This site is devoted to copyright and issues of 'intellectual property,' particularly the issue's analytical aspects. It also concerns itself with the gap between public perception and the true facts, and with the significant lag time between the coverage on more technical sites and the mainstream press. For site feed, see: To see the list of sites monitored to create this site, see:

Wednesday, June 01, 2005

Decent K@W article on tomorrow's digital living room. ""Sony has missed so many opportunities," says Fader." Amen. The article doesn't really get into why, but Sony's suffering at the hands of itself is well-documented and a fascinating anecdote for why the restrictiveness proposed by the content industries is bad for both the technology companies and the content industries themselves.
Not sure I agree with the author's assessment of "The problem: Consumers are slow to move." The TiVo example is well-taken, but attempts at conversion simply haven't been done right before. I think the iPod makes a nice example of what happens when things just click and are made effortless for the end-user--I'm much happier hacking together a MythTV box, but the (perhaps very small!) non-geek part of me realizes that most people aren't. The iPod sure wasn't the first jukebox MP3 player. It was just the one that had the right combination of ease of use, features, and cachet to reach critical mass. For another example of content industry-induced death of technology, look at Akimbo.

Lifehacker post on how to back up iPod brings up a frustration with iTMS/DRM: once the song is lost, it's lost for good. I know I bought one song through iTunes, and then switched back to WinAmp and haven't played that song since. Online stores need receipts to confirm and let you redownload your purchases.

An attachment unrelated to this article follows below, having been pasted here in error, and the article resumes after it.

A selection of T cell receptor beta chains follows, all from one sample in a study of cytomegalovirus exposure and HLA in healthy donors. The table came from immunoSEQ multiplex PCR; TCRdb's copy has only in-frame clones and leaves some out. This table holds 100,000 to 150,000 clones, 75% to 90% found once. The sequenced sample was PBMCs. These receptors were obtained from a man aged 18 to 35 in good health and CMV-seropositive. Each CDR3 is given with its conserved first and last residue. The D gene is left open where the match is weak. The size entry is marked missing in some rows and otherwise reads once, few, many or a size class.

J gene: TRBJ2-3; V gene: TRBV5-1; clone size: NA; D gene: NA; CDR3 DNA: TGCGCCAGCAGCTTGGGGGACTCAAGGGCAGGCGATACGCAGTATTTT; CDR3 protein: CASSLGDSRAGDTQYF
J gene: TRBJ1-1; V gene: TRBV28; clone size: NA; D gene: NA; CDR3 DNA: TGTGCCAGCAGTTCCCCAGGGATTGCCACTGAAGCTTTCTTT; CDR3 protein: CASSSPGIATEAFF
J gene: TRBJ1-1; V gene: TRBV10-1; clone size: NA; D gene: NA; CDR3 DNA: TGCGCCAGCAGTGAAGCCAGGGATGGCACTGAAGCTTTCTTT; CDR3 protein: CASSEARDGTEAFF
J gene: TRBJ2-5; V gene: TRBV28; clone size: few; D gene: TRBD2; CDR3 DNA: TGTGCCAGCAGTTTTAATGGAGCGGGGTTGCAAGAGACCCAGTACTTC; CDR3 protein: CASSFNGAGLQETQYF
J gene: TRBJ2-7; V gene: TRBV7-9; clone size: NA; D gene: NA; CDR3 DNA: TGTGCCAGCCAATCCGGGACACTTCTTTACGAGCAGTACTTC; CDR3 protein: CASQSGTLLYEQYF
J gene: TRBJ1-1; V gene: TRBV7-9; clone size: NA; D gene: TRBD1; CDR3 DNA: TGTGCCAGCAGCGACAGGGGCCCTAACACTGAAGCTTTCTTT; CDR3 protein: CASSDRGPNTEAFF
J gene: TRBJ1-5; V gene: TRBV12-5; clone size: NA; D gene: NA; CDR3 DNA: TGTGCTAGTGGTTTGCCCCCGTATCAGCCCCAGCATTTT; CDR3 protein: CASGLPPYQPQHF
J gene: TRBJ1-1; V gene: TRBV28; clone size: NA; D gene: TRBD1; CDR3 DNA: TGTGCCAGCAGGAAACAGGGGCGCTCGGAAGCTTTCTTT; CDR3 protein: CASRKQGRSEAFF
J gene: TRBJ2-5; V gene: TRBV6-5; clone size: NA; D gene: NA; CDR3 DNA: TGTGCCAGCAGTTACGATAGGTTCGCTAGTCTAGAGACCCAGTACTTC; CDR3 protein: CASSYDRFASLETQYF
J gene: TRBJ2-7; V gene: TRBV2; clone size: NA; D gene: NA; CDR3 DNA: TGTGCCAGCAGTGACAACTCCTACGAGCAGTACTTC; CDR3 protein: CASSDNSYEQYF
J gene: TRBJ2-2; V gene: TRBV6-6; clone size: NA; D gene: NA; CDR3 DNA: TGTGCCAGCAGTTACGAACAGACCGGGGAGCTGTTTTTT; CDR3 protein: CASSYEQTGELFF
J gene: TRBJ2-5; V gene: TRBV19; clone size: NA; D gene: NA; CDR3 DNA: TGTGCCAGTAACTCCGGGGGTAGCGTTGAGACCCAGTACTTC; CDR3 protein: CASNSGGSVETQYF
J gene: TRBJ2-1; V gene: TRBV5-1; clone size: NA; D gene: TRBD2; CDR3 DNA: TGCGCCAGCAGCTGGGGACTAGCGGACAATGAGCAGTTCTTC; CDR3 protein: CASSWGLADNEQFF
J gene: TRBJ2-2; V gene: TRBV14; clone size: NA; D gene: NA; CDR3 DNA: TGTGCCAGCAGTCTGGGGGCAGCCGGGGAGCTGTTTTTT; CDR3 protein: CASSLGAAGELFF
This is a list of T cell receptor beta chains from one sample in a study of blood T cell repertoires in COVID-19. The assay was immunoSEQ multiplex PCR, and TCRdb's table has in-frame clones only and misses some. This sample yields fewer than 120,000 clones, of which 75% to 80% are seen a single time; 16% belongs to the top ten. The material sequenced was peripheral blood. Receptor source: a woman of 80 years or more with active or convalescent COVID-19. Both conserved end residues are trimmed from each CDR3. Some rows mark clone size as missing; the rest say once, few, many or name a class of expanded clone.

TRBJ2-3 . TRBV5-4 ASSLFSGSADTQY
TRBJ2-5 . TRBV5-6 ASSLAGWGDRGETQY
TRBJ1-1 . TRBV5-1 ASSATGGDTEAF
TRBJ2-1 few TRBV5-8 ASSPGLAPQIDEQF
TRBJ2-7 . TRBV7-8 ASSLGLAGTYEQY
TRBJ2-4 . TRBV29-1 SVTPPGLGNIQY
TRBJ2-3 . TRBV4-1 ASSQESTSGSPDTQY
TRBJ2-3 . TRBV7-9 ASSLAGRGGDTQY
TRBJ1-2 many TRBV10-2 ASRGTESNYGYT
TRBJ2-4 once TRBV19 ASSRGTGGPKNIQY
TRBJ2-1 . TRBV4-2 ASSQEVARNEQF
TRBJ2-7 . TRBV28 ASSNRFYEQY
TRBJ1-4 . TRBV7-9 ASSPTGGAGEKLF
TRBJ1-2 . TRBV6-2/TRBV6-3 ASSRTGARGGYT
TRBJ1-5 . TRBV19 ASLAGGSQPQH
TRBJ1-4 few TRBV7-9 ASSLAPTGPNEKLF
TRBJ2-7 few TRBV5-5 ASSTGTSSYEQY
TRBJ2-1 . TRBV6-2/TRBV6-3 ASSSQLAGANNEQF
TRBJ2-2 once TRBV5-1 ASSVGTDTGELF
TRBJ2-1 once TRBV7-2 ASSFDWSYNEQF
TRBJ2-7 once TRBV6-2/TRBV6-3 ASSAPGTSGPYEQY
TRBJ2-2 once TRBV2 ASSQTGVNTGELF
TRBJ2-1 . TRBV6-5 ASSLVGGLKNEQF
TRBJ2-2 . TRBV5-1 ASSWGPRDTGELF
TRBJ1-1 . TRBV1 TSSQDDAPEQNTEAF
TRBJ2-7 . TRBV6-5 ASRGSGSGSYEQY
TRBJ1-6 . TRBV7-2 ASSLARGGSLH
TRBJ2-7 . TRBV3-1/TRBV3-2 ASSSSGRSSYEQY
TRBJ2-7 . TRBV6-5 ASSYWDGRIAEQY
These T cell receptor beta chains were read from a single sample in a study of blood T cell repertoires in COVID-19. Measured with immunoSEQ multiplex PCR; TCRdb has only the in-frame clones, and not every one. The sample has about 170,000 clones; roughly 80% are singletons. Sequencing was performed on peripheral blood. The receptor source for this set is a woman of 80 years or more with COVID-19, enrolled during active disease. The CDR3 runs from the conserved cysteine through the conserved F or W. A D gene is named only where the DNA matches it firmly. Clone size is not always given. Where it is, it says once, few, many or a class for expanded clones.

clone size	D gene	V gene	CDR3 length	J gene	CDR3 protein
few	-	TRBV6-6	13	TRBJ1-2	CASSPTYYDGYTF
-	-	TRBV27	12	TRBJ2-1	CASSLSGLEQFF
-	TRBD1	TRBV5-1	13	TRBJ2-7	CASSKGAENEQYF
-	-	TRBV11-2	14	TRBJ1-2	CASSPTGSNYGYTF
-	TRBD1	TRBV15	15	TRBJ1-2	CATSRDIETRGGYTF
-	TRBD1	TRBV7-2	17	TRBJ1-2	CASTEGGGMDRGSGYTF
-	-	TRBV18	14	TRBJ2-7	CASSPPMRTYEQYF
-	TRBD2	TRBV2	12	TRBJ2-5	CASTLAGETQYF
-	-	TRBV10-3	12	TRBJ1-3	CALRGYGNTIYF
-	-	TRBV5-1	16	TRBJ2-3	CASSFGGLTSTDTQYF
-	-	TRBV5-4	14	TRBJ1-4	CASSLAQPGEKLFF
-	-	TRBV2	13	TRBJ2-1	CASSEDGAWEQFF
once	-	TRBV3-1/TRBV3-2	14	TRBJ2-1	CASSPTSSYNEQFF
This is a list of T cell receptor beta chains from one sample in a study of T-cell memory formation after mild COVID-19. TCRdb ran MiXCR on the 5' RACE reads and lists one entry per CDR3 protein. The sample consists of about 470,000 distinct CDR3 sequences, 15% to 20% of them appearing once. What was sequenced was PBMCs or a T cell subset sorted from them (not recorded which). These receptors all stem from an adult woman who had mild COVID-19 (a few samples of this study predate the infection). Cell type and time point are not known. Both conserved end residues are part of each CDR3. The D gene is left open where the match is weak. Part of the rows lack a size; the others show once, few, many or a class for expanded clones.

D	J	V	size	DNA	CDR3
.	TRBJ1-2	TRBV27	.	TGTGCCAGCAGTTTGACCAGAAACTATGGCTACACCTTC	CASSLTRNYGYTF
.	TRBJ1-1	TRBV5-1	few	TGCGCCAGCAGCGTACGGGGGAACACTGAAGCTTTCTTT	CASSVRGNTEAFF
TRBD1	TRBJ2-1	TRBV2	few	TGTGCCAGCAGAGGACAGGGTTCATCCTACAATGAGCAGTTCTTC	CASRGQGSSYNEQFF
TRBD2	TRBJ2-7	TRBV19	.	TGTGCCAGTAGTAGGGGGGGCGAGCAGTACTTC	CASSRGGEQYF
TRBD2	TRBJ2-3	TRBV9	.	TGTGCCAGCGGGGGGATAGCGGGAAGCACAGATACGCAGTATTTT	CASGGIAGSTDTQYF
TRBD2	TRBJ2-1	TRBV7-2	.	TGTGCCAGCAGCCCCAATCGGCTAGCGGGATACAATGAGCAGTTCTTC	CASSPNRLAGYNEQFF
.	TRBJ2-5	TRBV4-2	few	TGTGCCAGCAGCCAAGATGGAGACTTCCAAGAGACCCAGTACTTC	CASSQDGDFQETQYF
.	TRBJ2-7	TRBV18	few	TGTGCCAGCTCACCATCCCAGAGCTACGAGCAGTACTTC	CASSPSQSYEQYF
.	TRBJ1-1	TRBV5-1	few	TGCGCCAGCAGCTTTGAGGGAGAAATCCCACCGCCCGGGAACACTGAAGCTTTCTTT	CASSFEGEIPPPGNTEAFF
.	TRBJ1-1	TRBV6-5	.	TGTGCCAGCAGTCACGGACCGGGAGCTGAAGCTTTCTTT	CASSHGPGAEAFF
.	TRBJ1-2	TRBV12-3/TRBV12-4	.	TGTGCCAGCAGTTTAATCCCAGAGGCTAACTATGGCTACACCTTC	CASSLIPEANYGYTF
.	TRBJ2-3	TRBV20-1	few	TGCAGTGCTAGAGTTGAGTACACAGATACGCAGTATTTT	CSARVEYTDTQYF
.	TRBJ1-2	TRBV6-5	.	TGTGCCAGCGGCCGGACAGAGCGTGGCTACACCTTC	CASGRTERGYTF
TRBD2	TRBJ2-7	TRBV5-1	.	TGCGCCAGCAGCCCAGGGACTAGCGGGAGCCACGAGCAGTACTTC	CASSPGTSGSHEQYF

Police and child porn conference. Nice mishmash of terms, but despite the use of P2P as a term, it fails to mention anything that resembles P2P networking.

Future of TV spots shorter than 30 minutes? Seems obvious, but the 30 minute spot will be around for a good while yet, I think.

Public Good Problem Overestimated, Rent Seeking Underestimated

The New Surveillance. via Wentworth

The new MIC?

Scientists slow on uptake of collaborative technologies. Scientists do tend to be less inquisitive about technology than one might expect, which has always struck me as strange, but it's definitely there.

WIPO online forum on IP.

Patry finishes the story about Sony with another story about public performance rights. Like literally every single post on Mr. Patry's blog so far, this one's worth a read.

Wired gives more solid details on the broadcast flag's second attempt to pass failing. Includes a link to the report that helped kill it.

The low low price of some content, provided enough hoops are jumped through.



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